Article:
Along with creating a competitive advantage with the compensations and benefits package a business can offer are a number of other factors that may lead employees to stay for longer. Many of these centers around the engagement arena. For example development programs, whether technical or managerial are high on the wish list for many top employees. Leadership mentoring schemes are also desirable for many.
The role of performance reviews
Performance reviews are a further way to engage with and nurture your employees but can been seen as a bit of a waste of time if they are not thoughtfully planned and executed well by management. Firstly the role of the review is not to discuss any financial implications of the employee – these reviews only work if they are a truly honest and reflective discussion of the person’s position within the business. Ensuring the discussion is a two way street is vital to achieving a productive review and talking about how the role could develop in the future and plans that company may have for expansion or diversification should be included. Setting specific, timely and measurable targets will make sure that the next review has a firm basis from which to start. Used well these reviews should be seen as an exciting meeting for employees and a great engagement and retention tool for management and HR.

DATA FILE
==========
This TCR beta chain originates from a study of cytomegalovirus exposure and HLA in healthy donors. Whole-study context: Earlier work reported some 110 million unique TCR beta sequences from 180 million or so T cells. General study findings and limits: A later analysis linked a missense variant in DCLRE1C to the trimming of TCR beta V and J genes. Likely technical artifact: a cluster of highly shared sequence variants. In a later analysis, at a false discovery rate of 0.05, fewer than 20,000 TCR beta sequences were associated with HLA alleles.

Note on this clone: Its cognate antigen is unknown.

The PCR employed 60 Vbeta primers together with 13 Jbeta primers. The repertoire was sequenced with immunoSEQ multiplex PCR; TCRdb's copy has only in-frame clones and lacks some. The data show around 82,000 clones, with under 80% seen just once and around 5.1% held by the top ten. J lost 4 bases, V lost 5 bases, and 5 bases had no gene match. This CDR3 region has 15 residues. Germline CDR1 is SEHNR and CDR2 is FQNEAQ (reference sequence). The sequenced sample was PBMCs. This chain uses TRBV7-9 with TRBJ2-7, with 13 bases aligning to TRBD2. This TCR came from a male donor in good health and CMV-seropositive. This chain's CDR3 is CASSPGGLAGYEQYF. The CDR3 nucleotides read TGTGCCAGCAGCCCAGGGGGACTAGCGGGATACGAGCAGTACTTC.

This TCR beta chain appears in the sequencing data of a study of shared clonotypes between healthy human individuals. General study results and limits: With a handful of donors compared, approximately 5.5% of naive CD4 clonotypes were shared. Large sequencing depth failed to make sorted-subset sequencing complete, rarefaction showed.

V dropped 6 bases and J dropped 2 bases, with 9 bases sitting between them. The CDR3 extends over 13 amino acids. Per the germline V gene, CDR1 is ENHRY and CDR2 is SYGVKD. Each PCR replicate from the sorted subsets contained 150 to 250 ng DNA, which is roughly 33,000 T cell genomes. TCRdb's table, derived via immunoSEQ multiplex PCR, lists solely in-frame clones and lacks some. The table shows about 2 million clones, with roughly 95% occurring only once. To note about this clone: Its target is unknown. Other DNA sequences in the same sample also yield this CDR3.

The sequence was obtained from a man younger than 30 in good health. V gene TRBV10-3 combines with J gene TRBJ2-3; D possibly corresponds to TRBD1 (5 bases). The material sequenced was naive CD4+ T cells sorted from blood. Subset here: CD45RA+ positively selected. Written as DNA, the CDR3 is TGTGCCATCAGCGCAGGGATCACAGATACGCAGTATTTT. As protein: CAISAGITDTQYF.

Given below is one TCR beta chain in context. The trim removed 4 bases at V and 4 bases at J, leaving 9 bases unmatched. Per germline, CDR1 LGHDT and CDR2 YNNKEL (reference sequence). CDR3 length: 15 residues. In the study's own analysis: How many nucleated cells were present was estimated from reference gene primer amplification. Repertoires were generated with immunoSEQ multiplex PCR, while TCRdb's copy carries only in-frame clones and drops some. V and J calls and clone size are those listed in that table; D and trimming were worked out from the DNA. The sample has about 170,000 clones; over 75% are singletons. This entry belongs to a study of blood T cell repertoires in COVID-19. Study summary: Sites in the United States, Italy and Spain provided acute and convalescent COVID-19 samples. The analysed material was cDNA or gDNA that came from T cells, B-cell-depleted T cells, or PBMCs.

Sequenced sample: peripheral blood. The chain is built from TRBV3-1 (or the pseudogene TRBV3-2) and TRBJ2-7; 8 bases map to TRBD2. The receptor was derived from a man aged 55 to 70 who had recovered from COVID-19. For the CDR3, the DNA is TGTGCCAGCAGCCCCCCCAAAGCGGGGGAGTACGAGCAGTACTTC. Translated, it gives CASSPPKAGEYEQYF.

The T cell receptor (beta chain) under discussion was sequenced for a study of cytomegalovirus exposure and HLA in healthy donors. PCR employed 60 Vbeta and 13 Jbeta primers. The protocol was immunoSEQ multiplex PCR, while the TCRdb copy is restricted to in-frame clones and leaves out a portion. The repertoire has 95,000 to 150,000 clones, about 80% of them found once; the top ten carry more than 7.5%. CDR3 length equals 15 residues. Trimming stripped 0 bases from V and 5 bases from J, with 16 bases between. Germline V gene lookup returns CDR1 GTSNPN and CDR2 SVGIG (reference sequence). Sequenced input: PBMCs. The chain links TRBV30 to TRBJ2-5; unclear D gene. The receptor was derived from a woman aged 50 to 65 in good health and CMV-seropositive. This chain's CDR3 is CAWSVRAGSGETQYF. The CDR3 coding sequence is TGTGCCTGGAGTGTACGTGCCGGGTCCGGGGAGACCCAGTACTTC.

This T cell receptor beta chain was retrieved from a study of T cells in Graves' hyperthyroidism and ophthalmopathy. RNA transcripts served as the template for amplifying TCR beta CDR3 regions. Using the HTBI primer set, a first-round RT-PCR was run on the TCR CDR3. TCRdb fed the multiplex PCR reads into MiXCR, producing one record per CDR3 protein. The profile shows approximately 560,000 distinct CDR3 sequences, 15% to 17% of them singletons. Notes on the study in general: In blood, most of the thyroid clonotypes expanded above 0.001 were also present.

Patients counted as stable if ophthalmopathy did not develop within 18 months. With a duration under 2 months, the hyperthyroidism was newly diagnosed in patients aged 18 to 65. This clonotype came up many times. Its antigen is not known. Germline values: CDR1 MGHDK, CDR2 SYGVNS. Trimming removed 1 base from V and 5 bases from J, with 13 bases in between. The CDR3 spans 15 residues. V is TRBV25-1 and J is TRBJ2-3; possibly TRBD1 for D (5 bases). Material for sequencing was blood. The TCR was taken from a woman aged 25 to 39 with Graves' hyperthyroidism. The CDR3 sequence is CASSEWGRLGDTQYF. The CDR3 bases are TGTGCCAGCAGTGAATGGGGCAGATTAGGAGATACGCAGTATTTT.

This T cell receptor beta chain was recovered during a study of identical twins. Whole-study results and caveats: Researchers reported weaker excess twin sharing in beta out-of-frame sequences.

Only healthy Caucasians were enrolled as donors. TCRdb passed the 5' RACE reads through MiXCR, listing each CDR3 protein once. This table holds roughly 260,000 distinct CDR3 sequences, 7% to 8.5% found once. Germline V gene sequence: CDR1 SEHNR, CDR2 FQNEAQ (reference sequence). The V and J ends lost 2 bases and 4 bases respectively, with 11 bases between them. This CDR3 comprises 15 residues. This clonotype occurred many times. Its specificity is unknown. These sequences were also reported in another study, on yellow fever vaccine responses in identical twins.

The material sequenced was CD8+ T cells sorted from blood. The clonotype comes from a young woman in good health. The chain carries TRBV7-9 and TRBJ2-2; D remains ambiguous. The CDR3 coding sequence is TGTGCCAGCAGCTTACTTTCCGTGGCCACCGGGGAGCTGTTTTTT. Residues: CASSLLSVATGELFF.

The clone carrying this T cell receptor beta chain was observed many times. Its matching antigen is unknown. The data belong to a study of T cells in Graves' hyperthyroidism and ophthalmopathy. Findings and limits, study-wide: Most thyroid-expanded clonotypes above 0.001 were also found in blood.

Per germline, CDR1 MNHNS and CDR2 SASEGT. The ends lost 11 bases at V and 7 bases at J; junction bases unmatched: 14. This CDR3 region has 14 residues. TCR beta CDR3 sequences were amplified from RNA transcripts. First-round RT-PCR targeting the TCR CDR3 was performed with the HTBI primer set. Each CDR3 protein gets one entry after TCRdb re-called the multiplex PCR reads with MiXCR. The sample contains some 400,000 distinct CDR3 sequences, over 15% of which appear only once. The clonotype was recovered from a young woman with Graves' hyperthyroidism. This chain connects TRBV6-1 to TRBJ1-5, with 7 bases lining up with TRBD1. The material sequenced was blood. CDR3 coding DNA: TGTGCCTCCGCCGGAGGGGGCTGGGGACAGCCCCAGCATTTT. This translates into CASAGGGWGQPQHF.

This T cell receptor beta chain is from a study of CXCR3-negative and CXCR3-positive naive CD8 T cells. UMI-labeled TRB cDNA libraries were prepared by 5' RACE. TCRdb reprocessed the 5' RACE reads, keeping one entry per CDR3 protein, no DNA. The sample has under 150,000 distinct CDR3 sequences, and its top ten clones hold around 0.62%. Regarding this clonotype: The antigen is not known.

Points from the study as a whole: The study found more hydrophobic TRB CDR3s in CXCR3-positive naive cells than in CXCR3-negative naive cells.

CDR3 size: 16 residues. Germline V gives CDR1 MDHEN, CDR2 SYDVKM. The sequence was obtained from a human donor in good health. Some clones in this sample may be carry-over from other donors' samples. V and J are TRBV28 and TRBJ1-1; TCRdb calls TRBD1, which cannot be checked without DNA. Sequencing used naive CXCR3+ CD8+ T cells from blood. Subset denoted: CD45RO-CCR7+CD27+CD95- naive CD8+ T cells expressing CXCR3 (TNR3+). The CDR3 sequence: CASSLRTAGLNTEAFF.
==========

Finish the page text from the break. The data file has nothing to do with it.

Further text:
Retaining the right people
Whilst many HR teams quickly identify those they believe to be their key candidates for retention strategies there can be the mistake of retaining only those that are seen as the high fliers or who are senior executives of the company. In fact there are many other employees that should be considered as just as important to the future of the business. An employee’s institutional knowledge and industry experience could far outweigh what they appear to have achieved on paper. A smart HR team will be able to identify these key players within the organizational structure and shortlist them as well as the potentially more obvious candidates.
In order for a businesses retention strategy to be successful it must ensure that it is tailored for its employees, and it should normally include a mix of financial and non financial elements as discussed. However senior management should not become complacent as this is not a stand alone exercise that once completed can be set aside. Retention strategies, in forward thinking organisations, should be continually evolving, offering talent an ongoing dialogue not only to their progress within their role but also within the company – as it stands today and as it might be in the future.